Review: SSDC – Galactic Underground (Battlelords of the 23rd Century)

Battlelords of the Twenty-Third Century: Galactic Underground
Galactic Underground is a sourcebook for the military sci-fi / space opera system Battlelords of the Twenty-Third Century published by SSDC and written by Lawrence R. Sims, Benjamin Pierce, and Doug Nelson.
By Aaron T. Huss

Galactic Underground is the first in a series of sourcebooks for Battlelords of the Twenty-Third Century that presents the player (and Battle Master) with new options for character creation and during actual game-play. This includes new player races and a deeper look into the currently available races. This is, by far, a truly valuable sourcebook for players who are looking to create new, unique characters.


The Race Expansion chapter is actually two sections: new player races and current race source material. There are three new player races introduced here: Goola-Goola (Space Dwarves), Kizanti (humanoid warriors who hate the Phentari), and I-BOT (artificial men).
The Space Dwarves are a funny race filled with tinkers and mechanics who like to “fix” things, or at least they think they can fix things. Kizanti are another, fairly standard warrior race. I-BOTs are supernatural (pretty much superhuman) artificial men with major drawbacks if they become wounded (it costs big bucks to fix an I-BOT). These are great additions to the system.

The second section contains two parts of source material for Eridani and Phentari players. The Eridani source material details a warriors training from a young age throughout many years of focus. These different training levels are designed to add flavor, background, and depth to Eridani players which can be used as background for character creation or additional training during campaign play. The second part is in the form of an interview/journal from a Phentari taking a look at their innermost thoughts and feelings (toward many different issues). Again this can be used as background for character creation or as flavor during campaign play.


Character background introduces a number of optional backgrounds and various flavor mechanics for use during character creation. This includes: Starting Age (along with age modifiers), Skin Color, Skin Texture, Eye Features & Color, two I Was Just Growing Up tables, a Fickle Finger of Fate table, a Warrior’s Fortune table, a Matrix Controller’s Fortune table, and a Spy Fortune table. While these are all optional, they definitely add a lot of flavor to your characters during creation.


Skills Expansion is pretty much that, additional skills and skill specialties. In traditional Battlelords fashion, each one is fully described and properly detailed.


As with Skills Expansion, Matrix Expansion is fairly self-explanatory. It contains a number of new matrices covering all types. Each one is fully described and properly detailed.


Standard of Living is possibly one of my favorite chapters as it details how your character lives outside of their Battlelord activities. This includes a wealth of new mechanics including: Customer Credit Index (ability to get loans and credit cards), Employment Index (salary), Credit Cards, Your Abode, Your Neighborhood, and Your Neighbors Occupation. With many fantasy games taking a look at building kingdoms, why can’t a space opera adventurer live in a high-rise condo with a pool? These optional rules and mechanics are fantastic!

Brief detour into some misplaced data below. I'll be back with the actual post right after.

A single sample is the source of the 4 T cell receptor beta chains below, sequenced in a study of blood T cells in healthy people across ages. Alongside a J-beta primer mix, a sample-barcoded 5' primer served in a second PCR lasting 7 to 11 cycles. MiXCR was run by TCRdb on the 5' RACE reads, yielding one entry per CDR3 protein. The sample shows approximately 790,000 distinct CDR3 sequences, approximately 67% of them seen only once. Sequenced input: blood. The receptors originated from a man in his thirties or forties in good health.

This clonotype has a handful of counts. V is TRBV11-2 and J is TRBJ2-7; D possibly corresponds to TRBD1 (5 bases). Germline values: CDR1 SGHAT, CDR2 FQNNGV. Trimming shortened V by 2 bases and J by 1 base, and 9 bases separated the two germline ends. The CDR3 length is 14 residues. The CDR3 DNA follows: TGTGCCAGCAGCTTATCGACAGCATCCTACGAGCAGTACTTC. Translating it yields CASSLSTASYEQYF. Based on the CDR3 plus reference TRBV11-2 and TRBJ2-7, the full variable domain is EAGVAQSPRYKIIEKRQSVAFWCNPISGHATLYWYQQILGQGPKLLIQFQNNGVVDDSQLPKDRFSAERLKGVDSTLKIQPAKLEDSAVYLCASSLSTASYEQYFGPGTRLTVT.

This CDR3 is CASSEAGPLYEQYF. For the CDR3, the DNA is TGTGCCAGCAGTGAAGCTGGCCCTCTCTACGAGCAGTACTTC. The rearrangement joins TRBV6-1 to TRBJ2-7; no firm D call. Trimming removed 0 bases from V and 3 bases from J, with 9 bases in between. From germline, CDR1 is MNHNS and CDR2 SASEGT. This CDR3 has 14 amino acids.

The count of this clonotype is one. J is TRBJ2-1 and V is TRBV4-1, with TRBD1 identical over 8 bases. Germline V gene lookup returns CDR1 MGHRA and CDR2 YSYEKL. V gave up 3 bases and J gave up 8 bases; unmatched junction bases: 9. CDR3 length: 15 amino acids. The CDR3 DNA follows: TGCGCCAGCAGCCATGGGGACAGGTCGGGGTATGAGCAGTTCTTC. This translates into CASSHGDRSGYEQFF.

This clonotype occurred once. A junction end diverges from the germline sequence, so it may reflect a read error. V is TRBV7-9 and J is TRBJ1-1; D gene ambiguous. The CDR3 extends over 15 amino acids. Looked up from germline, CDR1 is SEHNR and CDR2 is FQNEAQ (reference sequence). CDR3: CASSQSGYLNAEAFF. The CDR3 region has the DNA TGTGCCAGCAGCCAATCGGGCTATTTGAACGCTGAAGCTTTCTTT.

There’s very little more to say overall. If you’re a player looking for more options, Galactic Underground has lots of new options and is highly recommended. If you don’t care for new options, then you don’t really need it. However, there are some new player races to choose from and if you don’t pick this book up, you’ll never know who they are…


Publication Quality: 10 out of 10
The Battlelords of the Twenty-Third Century line always exhibits a great layout, presentation and ease of use. They continue integrating wonderful illustrations. Some of these are full-page and really catch the eye. Everything about Galactic Underground is so simple and yet high-quality. Another easy-to-read publication with loads of potential.

Mechanics: 10 out of 10
Galactic Underground is all about mechanics, and it covers quite the array of them. This includes new player races, background flavor, new skills, new matrix powers, and standard of living mechanics. It really covers the gambit of game-play from the first time you crack open a book to a long lasting campaign where you build your own abode. Other than some of the flavor descriptions for Eridani and Phentari, pretty much all the source material carries some form of in-game mechanics.

Value Add: 10 out of 10
Galactic Underground carries a wealth of value. This is due to the variety of source material and the amount of new options presented. Not only are these new options valuable, but they’re an integral part of the system while still remaining optional. This means that players and BMs can opt to use them or not. They seemingly do not cause balance issues within the system and thus allow players to choose what they want to use and if they actually want to use it.

Overall: 10 out of 10
There’s little to say other than this is a fantastic addition to Battlelords of the Twenty-Third Century, as long as you’re interested in new options. If you just want to stick with the standard character options, then this book really isn’t necessary. This is a plus though because if one player uses it, another is not forced to use it. The premises of the Galactic Underground series of sourcebooks starts out on the right foot.

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